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Full text of "The Letters Of Horace Walpole Vol I"

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staid, for I don't know what had become of us!   Yesten with violent rains, there came flouncing down from mountains such a flood that it floated the whole city, jewellers on the Old Bridge removed their commodities, in two hours after the bridge was cracked.    The tor: broke down the quays and drowned several coach-hoi which are kept here in stables under ground.    We \ moated into our house all day, which is near the Arno, had the miserable spectacles of the ruins that were was along with the hurricane.    There was a cart with two c not quite dead, and four men in it drowned : but what ridiculous, there came tiding along a fat hay-cock, wit hen and her eggs, and a cat.    The torrent is considers abated; but we expect terrible  news  from the coun especially from Pisa, which  stands so much lower, nearer the sea.    There is a stone here, which when water overflows, Pisa is entirely flooded.    The water : two ells yesterday above that stone.    Judge!
For this last month we have passed our time but du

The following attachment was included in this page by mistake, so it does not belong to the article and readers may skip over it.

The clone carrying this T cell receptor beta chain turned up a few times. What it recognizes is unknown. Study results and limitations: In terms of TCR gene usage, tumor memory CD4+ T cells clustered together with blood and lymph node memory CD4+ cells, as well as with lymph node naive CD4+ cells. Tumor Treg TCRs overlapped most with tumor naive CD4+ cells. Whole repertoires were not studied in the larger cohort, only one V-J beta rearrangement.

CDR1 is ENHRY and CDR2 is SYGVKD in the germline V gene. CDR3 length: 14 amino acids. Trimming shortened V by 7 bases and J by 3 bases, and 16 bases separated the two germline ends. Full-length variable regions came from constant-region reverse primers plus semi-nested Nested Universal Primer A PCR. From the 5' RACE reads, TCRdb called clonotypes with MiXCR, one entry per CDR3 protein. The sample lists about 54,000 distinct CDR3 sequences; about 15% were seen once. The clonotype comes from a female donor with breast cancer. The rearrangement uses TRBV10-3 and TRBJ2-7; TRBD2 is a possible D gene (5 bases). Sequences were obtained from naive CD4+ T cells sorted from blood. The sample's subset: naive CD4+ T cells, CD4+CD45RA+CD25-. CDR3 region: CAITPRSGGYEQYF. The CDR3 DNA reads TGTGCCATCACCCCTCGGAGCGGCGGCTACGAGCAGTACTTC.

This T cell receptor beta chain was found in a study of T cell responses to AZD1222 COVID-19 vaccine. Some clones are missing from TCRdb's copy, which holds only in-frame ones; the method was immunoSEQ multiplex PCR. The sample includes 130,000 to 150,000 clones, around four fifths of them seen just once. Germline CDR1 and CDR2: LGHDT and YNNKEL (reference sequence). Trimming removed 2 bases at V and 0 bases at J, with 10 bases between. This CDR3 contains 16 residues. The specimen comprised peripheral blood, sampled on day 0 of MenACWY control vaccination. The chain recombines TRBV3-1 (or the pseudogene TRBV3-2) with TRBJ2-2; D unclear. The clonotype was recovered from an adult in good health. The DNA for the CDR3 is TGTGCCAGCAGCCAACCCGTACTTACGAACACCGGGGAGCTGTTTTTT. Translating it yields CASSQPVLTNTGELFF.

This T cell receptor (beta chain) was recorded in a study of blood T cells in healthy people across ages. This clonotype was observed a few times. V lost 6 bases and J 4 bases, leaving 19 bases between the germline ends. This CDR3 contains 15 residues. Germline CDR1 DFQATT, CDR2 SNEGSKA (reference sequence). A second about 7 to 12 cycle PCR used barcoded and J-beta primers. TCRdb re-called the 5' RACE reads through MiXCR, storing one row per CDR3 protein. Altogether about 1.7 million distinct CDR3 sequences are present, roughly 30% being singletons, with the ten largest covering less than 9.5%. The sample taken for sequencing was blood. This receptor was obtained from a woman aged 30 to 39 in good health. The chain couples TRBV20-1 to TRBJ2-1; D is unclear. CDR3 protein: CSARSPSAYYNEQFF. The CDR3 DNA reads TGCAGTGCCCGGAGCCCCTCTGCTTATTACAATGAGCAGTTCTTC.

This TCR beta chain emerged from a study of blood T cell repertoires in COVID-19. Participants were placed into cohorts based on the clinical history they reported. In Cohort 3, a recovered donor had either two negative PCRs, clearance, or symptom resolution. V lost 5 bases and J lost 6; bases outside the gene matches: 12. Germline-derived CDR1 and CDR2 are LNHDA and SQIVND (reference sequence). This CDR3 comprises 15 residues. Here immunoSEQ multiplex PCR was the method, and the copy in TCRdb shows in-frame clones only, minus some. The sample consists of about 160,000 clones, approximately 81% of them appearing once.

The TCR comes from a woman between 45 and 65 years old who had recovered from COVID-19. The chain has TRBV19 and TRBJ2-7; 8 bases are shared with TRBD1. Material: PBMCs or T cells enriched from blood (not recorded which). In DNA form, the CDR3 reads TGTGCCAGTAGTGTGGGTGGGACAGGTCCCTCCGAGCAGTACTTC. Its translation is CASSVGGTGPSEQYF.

all diversions silenced on the Emperor's death, and ev
body out of town.   I have seen nothing but cards and •
pairs of cicisbeos.    I have literally seen so much love
pharaoh since being here, that I believe I shall never 1
either again as long as I live.    Then I am got into a ho
lazy way of a morning.    I don't believe I should ki
seven o'clock in the morning again if I was to see it.
I am returning to England, and shall grow very solemn
wise !   Are you wise ?   Dear West, have pity on one ^
has done nothing of gravity for these two years, and
laugh sometimes.   We do nothing else, and have contra
such formidable ideas of the good people of England thai
are already nourishing great black eyebrows and great K
beards, and teasing our countenances into wrinkles.   T
for the common talk of the times we are quite at a loss,